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6-20(30 min.)Revenues and production budget.1.SellingPriceUnitsSoldTotalRevenues12-ounce bottles$0.254,800,000a$1,200,0004-gallon units1.501,200,000b1,800,000$3,000,000a400,000 × 12 months = 4,800,000b100,000 × 12 months = 1,200,0002.Budgeted unit sales (12-ounce bottles)4,800,000Add target ending finished goods inventory600,000Total requirements5,400,000Deduct beginning finished goods inventory900,000Units to be produced4,500,0003.BeginningBudgetedTargetBudgeted=+inventorysalesending inventoryproduction−= 1,200,000 + 200,000−1,300,000= 100,000 4-gallon units
7-25(30 min.)Price and efficiency variances, journal entries.1.Direct materials and direct manufacturing labor are analyzed in turn:Actual CostsIncurred(Actual Input Qty.× Actual Price)Actual Input Qty.× Budgeted PriceFlexible Budget(Budgeted InputQty. Allowed forActual Output× Budgeted Price)DirectMaterials(100,000×$3.10a)$310,000PurchasesUsage(100,000×$3.00)(98,073×$3.00)$300,000$294,219(9,810×10×$3.00)$294,300$10,000 U$81 FPrice varianceEfficiency varianceDirectManufacturingLabor(4,900×$21b)$102,900(4,900×$20)$98,000(9,810×0.5×$20) or(4,905×$20)$98,100$4,900 U$100 FPrice varianceEfficiency variancea$310,000 ÷ 100,000 = $3.10b$102,900 ÷ 4,900 = $212.Direct Materials Control300,000Direct Materials Price Variance10,000Accounts Payable or Cash Control310,000Work-in-Process Control294,300Direct Materials Control294,219Direct Materials Efficiency Variance81Work-in-Process Control98,100Direct Manuf. Labor Price Variance4,900Wages Payable Control102,900Direct Manuf. Labor Efficiency Variance1003.Some students’ comments will be immersed in conjecture about higher prices formaterials, better quality materials, higher grade labor, better efficiency in use of materials, and soforth. A possibility is that approximately the same labor force, paid somewhat more, is takingslightly less time with better materials and causing less waste and spoilage.A key point in this problem is that all of these efficiency variances are likely to beinsignificant. They are so small as to be nearly meaningless. Fluctuations about standards arebound to occur in a random fashion.Practically, from a control viewpoint, a standard is a bandor range of acceptable performance rather than a single-figure measure.4.The purchasing point is where responsibility for price variances is found most often. Theproduction point is where responsibility for efficiency variances is found most often. Chemical,Inc., may calculate variances at different points in time to tie in with these differentresponsibilityareas.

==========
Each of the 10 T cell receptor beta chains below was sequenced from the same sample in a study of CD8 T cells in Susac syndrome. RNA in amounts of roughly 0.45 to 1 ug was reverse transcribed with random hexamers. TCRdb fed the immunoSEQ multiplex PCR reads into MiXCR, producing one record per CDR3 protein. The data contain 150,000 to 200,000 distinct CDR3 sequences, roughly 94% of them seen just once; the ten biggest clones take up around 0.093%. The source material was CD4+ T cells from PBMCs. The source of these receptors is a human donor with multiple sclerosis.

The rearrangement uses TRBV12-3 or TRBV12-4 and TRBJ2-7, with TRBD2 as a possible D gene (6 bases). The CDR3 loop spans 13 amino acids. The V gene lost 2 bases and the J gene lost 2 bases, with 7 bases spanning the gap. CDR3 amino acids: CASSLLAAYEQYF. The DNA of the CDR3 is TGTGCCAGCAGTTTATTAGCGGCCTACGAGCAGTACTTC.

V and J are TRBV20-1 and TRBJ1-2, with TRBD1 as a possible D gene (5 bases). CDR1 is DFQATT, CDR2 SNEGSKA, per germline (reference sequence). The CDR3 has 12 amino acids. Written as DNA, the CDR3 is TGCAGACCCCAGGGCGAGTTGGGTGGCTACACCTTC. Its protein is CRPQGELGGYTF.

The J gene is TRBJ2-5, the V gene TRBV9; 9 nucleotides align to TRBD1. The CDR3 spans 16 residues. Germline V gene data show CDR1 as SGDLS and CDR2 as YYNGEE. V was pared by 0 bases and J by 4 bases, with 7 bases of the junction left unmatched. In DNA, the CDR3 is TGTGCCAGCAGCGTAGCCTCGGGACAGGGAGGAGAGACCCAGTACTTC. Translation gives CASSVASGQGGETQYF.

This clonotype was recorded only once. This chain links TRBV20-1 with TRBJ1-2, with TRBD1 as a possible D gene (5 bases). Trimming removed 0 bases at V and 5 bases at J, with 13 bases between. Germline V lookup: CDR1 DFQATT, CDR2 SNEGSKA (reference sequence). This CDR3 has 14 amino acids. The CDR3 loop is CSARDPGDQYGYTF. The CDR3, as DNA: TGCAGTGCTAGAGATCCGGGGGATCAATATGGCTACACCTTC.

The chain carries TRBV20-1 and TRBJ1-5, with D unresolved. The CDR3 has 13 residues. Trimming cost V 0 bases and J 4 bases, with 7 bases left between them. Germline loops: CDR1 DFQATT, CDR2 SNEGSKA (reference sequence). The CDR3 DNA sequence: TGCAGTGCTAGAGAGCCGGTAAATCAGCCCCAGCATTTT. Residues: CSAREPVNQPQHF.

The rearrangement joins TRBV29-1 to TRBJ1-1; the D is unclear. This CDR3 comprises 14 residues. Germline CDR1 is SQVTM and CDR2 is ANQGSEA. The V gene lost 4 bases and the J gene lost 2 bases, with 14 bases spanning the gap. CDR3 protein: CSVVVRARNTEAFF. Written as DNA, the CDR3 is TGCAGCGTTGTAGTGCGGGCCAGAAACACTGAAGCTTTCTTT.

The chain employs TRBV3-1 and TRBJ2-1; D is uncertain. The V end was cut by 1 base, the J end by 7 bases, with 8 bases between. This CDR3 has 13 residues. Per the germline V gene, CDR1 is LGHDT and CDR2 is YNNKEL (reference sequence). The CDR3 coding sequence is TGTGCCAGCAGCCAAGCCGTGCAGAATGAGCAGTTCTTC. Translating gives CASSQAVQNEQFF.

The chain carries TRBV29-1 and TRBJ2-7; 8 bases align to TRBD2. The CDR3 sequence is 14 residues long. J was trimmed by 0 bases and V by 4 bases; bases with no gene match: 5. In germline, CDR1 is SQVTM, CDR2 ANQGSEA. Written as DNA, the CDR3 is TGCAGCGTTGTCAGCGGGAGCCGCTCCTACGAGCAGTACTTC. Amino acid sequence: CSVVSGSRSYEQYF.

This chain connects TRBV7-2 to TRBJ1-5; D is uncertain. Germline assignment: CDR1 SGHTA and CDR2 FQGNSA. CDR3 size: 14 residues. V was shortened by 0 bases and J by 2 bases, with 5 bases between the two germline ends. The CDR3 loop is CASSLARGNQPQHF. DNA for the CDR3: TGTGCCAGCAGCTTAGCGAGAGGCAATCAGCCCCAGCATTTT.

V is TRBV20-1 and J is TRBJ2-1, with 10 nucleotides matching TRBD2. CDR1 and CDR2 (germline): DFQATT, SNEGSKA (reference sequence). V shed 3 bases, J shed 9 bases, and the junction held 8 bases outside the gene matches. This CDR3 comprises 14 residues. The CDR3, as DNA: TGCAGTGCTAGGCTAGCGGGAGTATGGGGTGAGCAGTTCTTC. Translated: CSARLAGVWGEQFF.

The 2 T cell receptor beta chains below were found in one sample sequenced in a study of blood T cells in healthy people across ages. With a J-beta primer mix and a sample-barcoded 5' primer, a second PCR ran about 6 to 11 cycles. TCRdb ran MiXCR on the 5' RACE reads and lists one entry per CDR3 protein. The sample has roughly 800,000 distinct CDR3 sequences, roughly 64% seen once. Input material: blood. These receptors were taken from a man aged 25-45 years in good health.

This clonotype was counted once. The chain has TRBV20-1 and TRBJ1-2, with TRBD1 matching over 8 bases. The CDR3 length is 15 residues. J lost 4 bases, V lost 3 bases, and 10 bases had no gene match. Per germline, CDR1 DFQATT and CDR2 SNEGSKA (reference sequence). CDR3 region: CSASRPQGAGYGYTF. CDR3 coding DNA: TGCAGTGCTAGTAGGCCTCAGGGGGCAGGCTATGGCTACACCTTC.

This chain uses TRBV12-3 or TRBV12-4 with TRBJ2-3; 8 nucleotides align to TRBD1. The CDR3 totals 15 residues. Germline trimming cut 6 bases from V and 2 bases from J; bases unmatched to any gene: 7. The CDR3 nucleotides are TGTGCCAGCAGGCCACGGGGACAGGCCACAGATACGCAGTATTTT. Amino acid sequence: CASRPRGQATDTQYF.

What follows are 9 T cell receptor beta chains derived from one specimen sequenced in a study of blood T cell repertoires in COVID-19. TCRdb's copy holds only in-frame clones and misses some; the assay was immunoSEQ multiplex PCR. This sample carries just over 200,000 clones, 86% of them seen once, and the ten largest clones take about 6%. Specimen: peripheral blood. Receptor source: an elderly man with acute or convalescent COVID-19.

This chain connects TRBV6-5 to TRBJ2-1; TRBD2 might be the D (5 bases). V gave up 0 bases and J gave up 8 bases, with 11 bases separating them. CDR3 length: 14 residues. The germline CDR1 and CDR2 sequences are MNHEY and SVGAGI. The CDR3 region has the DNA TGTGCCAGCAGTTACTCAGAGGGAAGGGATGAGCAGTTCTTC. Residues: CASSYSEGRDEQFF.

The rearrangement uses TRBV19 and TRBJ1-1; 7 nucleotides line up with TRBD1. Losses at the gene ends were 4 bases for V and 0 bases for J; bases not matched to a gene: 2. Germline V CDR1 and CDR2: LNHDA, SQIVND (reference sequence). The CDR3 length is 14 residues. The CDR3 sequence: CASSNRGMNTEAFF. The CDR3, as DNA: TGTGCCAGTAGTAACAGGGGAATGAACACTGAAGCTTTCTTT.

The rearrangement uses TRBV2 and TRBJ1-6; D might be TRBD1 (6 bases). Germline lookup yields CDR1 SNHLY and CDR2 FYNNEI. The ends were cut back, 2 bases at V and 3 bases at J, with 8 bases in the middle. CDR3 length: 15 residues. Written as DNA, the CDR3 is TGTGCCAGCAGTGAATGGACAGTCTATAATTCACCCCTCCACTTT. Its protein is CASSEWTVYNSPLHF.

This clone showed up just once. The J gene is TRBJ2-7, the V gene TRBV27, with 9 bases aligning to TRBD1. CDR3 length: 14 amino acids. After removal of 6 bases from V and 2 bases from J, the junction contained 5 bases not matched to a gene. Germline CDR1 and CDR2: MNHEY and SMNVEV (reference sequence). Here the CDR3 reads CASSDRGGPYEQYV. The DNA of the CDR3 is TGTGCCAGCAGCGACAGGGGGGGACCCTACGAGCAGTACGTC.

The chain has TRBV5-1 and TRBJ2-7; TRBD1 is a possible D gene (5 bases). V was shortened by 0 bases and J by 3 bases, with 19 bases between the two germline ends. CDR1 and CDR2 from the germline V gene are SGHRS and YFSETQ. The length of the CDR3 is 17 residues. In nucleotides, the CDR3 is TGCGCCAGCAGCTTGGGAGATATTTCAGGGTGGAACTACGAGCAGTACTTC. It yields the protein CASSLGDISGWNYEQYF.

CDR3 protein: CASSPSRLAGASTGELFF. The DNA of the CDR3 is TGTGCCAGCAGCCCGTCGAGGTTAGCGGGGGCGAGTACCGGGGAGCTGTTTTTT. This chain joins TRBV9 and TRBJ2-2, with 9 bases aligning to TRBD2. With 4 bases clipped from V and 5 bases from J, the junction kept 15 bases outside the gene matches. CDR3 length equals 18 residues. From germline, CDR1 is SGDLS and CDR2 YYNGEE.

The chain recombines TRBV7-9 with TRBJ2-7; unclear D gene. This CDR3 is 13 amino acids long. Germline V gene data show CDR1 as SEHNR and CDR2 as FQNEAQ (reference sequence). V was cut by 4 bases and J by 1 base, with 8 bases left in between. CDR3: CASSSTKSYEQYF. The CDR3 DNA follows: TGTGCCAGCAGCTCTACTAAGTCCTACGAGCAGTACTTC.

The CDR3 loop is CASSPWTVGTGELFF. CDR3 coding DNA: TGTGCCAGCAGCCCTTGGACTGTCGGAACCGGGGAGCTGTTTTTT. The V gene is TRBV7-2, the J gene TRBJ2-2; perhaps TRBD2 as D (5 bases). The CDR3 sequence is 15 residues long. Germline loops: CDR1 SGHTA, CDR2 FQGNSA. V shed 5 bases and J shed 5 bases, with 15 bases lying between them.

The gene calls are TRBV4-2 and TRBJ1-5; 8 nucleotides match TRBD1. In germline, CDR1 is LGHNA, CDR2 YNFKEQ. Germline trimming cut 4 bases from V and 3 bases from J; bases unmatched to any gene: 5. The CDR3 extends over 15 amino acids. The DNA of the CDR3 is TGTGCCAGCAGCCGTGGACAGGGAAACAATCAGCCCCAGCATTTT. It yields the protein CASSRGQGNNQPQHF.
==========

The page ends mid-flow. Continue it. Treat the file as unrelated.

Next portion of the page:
7-26(20 min.)Continuous improvement (continuation of 7-25).1.Standard quantity input amounts per output unit are:DirectMaterials(pounds)DirectManufacturing Labor(hours)JanuaryFebruary (Jan. × 0.997)March (Feb. × 0.997)10.00009.97009.94010.50000.49850.49702.The answer to requirement 1 of Question 7-25 is identical except for the flexible- budgetamount.Actual CostsIncurred(Actual Input Qty.×Actual Price)Actual Input Qty.×Budgeted PriceFlexible Budget(Budgeted Input Qty. Allowedfor Actual Output×Budgeted Price)DirectMaterials(100,000 × $3.10a)$310,000PurchasesUsage(100,000 × $3.00)(98,073 × $3.00)$300,000$294,219(9,810 × 9.940 × $3.00)$292,534$10,000 U$1,685 UPrice varianceEfficiency varianceDirectManuf.